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Improved Non-Destructive Evaluation of Full Penetration Steel Bridge Welds


I. Problem Title: Improved Non-Destructive Evaluation of Full Penetration Steel Bridge Welds

II. Research Problem Statement

There are two non-destructive evaluation (NDE) methods used for volumetric (through-thickness) evaluation of complete joint penetration (CJP) welds in steel bridges: radiographic (RT) and ultrasonic (UT). Recent advances in ultrasonic testing include the development of phased-array ultrasonic technology (PAUT), which allows for efficient detection and characterization of flaws, with the option of automated data collection and imaging. Criteria for categorizing discontinuities found by RT and conventional UT as acceptable or rejectable are codified in the AASHTO/AWS Bridge Welding Code (D1.5) based on workmanship standards. However, these acceptance criteria do not reflect full use of the capability of PAUT, and furthermore are not based on the effect that these discontinuities might have on the performance of the structure, particularly the resistance to fatigue and fracture. Some discontinuities that are not allowed by AWS workmanship criteria are not at all harmful to the structure. Therefore, research is needed to improve methods and interpretation of these techniques, including:

1) Development of fitness-for-service based acceptance criteria. Present D1.5 acceptance criteria for UT and RT results are not based on fitness for service, but rather on the size, location and distribution of discontinuities that can be reliably detected. As such, welds and base metal are repaired without knowing if the repair is required for structural purposes. Better knowledge is needed with respect to what must be repaired and what can be left in place.

2) Evaluation and codification of phased-array automatic ultrasonic testing (PAUT). Evaluating the potential benefits of using PAUT for moving towards a more accurate and refined fitness for purpose approach. This will include a cost/benefit analysis to assess the added cost potentially associated with the ability of PAUT to detect very small discontinuities that do not threaten the structure integrity. In addition, PAUT techniques will be codified based on best practices in the bridge industry as well as other industries around the US.

3) Statistical sampling. At present, volumetric NDE is conducted on 100% of tension CJP butt splices, but based on broad owner experience, this inspection may be excessive. Once sufficient NDE demonstrates that a routine fabrication process is operating consistently and controls are functioning effectively, statistical sampling of welds may demonstrate sufficient confidence with a fraction of the testing. Appropriate statistical criteria, including sampling rate, need to be established for common NDE situations.

III. Literature Search Summary

1) The FHWA sponsored an international steel bridge fabrication technology scan in 1999, and the scan team noted international practices related to this topic. The findings are presented in Report FHWA-PL-01-018, “Steel Bridge Fabrication Technologies in Europe and Japan”.

2) The FHWA NDE Validation Center conducted parametric studies comparing UT and AUT for steel bridges and may have useful information.

3) NCHRP report # 335 on “Acceptance criteria for Steel Bridge Welds” provides acceptance criteria for welded connections based fatigue crack growth under different levels of effective stress ranges.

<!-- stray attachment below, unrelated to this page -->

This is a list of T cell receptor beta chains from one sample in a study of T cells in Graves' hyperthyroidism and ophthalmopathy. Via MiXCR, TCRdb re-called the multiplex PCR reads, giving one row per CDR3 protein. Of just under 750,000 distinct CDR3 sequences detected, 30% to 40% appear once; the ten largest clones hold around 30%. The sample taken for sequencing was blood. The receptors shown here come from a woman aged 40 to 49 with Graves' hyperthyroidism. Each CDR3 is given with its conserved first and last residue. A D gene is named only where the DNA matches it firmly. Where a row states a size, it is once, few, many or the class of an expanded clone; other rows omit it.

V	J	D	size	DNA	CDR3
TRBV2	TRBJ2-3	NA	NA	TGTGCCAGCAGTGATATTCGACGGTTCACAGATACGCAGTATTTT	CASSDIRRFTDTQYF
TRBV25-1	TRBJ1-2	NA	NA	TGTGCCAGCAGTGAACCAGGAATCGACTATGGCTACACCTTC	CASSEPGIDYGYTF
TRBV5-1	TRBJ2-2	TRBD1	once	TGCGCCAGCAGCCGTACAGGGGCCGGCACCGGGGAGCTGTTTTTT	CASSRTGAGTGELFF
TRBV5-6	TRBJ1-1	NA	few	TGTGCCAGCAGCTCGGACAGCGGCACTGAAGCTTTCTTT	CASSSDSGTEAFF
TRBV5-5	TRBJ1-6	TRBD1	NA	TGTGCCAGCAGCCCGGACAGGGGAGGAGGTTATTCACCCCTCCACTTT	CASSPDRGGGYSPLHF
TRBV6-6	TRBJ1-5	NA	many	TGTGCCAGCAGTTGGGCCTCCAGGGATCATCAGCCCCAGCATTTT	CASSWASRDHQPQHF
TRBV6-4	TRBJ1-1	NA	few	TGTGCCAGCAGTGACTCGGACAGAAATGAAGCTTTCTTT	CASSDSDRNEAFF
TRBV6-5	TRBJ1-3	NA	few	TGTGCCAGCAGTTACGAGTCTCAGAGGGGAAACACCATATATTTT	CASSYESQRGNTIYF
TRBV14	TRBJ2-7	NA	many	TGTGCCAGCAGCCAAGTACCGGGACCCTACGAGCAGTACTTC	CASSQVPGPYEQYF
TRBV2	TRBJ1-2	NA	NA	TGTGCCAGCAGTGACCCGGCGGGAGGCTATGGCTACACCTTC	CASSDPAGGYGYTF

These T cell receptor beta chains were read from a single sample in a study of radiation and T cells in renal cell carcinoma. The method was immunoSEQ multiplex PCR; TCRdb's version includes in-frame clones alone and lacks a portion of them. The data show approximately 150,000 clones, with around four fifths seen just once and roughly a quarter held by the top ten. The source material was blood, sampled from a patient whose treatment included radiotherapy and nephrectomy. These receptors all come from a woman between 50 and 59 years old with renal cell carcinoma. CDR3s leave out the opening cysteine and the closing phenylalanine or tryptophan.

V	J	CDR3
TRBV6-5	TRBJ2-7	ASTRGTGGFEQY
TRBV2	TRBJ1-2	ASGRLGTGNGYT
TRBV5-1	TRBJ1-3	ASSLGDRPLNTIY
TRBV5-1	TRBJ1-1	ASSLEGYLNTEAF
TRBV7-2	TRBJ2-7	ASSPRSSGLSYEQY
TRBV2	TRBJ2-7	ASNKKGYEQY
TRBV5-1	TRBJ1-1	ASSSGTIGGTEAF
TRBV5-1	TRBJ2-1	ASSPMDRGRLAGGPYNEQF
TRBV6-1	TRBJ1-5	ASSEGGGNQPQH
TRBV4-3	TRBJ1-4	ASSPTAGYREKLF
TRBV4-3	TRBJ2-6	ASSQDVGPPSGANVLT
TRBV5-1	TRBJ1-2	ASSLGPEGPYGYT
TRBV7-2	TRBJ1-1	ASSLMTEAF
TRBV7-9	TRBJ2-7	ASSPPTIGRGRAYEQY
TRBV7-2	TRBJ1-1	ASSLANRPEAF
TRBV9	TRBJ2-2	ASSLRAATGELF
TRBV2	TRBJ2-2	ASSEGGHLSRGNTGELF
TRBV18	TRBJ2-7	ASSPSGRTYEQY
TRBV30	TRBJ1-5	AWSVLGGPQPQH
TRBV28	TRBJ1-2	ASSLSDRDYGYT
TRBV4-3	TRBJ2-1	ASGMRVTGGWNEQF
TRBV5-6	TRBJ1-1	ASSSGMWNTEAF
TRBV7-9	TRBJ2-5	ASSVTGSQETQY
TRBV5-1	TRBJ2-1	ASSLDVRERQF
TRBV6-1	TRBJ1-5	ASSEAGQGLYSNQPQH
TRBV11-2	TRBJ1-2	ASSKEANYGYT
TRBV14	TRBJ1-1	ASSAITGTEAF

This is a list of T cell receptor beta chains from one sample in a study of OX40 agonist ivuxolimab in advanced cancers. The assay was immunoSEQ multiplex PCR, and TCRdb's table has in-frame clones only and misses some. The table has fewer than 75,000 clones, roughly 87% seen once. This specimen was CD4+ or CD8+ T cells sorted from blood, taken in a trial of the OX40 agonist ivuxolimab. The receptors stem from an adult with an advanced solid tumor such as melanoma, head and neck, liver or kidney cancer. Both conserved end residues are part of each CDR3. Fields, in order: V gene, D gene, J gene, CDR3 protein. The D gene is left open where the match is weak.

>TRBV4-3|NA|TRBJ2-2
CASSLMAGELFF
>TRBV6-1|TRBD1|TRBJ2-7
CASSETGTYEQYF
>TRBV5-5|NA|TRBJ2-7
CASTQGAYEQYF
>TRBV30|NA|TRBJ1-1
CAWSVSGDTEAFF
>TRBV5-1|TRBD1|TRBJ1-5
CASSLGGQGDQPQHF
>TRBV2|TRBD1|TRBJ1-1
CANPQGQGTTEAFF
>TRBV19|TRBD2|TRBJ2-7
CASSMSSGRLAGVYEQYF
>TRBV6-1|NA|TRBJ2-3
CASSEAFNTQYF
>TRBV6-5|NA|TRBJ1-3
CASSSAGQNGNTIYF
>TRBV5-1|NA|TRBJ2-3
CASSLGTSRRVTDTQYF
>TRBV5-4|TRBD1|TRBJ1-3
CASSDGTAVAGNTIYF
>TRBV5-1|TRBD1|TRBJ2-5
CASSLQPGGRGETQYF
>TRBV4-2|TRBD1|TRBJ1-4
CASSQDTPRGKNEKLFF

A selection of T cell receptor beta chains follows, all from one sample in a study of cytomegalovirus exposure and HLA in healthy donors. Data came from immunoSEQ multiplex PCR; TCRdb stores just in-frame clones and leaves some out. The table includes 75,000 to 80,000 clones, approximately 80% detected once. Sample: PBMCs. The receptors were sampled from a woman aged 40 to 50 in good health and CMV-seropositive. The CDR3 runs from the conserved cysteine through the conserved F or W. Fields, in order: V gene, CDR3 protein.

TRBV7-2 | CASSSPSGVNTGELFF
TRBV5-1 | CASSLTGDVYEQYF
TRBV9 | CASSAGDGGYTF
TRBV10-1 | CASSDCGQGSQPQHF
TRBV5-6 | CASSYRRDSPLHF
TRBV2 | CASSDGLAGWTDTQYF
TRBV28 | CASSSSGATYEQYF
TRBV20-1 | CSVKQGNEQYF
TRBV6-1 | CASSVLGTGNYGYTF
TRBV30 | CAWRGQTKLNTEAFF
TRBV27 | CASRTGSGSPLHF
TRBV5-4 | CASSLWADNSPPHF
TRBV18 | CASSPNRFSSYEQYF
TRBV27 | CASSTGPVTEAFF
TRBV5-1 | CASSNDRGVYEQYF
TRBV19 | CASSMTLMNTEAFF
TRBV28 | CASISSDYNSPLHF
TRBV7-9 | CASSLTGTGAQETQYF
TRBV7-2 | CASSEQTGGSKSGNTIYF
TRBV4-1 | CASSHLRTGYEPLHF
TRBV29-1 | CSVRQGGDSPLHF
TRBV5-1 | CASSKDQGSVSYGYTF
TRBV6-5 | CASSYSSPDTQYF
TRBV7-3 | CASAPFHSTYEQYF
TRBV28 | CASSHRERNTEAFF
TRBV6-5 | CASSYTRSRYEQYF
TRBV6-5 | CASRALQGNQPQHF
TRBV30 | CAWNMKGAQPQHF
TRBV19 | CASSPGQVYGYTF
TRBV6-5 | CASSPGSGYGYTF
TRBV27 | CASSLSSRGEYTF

III. Research Objective

The objective of this research is to improve NDE of CJP welds on steel bridges by accomplishing the following goals: 1) Develop fitness-for-service based acceptance criteria for internal discontinuities in CJP welds and base metal 2) Conduct parametric study of PAUT, comparing results to RT 4) Develop statistical sampling criteria to reduce unnecessary NDE

IV. Estimate of Problem Funding and Research Period

Recommended Funding and Research Period: Research period: 3 years Funding: $600,000

V. Urgency, Payoff Potential, and Implementation

Fitness-for-service acceptance criteria and statistically based sampling criteria will optimize testing and avoid unnecessary repairs that are costly and potentially more detrimental than the original discontinuities. RT is currently the preferred butt weld inspection method, but UT offers improved safety, better detection of certain flaws, faster production, lower costs, and easier data maintenance. UT test results can be stored electronically, while RT requires storing film. Digitizing RT film is expensive and may incorporate film artifacts or have poor legibility, especially at thickness transitions. Implementation will be accomplished by adoption of new code provisions related to the research findings by the AASHTO/AWS Bridge Welding Code committee.

VI. Person(s) Developing the Problem Statement

Hussam Mahmoud (corresponding) Colorado State University Phone: 970 491 6605 Email: hussam.mahmoud@colostate.edu

Ronnie Medlock VP - Technical Services High Steel Structures, Inc. phone: 717.209.4647 email: rmedlock@high.net Email: rmedlock@high.net

Heather E. Gilmer Quality Assurance Manager Tampa Tank/Florida Structural Steel Phone: 813 241 4261 x205 Email: hgsteelfab@gmail.com

Tom Schlafly AISC Phone: 312 670 5412 Email: Schlafly@aisc.org

VII. Date and Submitted by Originally written in 2007

Re-written in March 2013

VIII. Sponsorship

Alex Bardow, Massachusetts DOT (T-17 chairman)

Steve Duke, Florida DOT


Sponsoring Committee:AKC70, Fabrication and Inspection of Metal Structures
Date Posted:05/05/2013
Date Modified:05/07/2013
Index Terms:Steel bridges, Nondestructive tests, Evaluation and assessment, Ultrasonics, Data collection, Penetration resistance, Butt welds, Phased arrays,
Cosponsoring Committees: 
Subjects    
Highways
Construction
Design
Materials
Bridges and other structures

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